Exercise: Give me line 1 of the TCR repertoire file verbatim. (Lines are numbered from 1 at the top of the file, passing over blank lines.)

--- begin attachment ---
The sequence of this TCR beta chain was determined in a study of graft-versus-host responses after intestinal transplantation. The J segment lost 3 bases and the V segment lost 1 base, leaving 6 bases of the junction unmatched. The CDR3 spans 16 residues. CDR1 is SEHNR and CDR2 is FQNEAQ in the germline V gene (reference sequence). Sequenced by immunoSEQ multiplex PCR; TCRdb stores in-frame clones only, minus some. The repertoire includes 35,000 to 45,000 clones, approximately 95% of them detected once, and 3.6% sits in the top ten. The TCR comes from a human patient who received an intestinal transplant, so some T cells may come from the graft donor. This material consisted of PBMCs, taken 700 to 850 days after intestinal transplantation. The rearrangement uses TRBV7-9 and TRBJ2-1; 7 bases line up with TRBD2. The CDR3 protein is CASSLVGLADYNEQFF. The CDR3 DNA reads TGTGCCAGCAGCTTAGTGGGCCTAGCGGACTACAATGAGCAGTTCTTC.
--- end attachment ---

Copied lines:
The sequence of this TCR beta chain was determined in a study of graft-versus-host responses after intestinal transplantation. The J segment lost 3 bases and the V segment lost 1 base, leaving 6 bases of the junction unmatched. The CDR3 spans 16 residues. CDR1 is SEHNR and CDR2 is FQNEAQ in the germline V gene (reference sequence). Sequenced by immunoSEQ multiplex PCR; TCRdb stores in-frame clones only, minus some. The repertoire includes 35,000 to 45,000 clones, approximately 95% of them detected once, and 3.6% sits in the top ten. The TCR comes from a human patient who received an intestinal transplant, so some T cells may come from the graft donor. This material consisted of PBMCs, taken 700 to 850 days after intestinal transplantation. The rearrangement uses TRBV7-9 and TRBJ2-1; 7 bases line up with TRBD2. The CDR3 protein is CASSLVGLADYNEQFF. The CDR3 DNA reads TGTGCCAGCAGCTTAGTGGGCCTAGCGGACTACAATGAGCAGTTCTTC.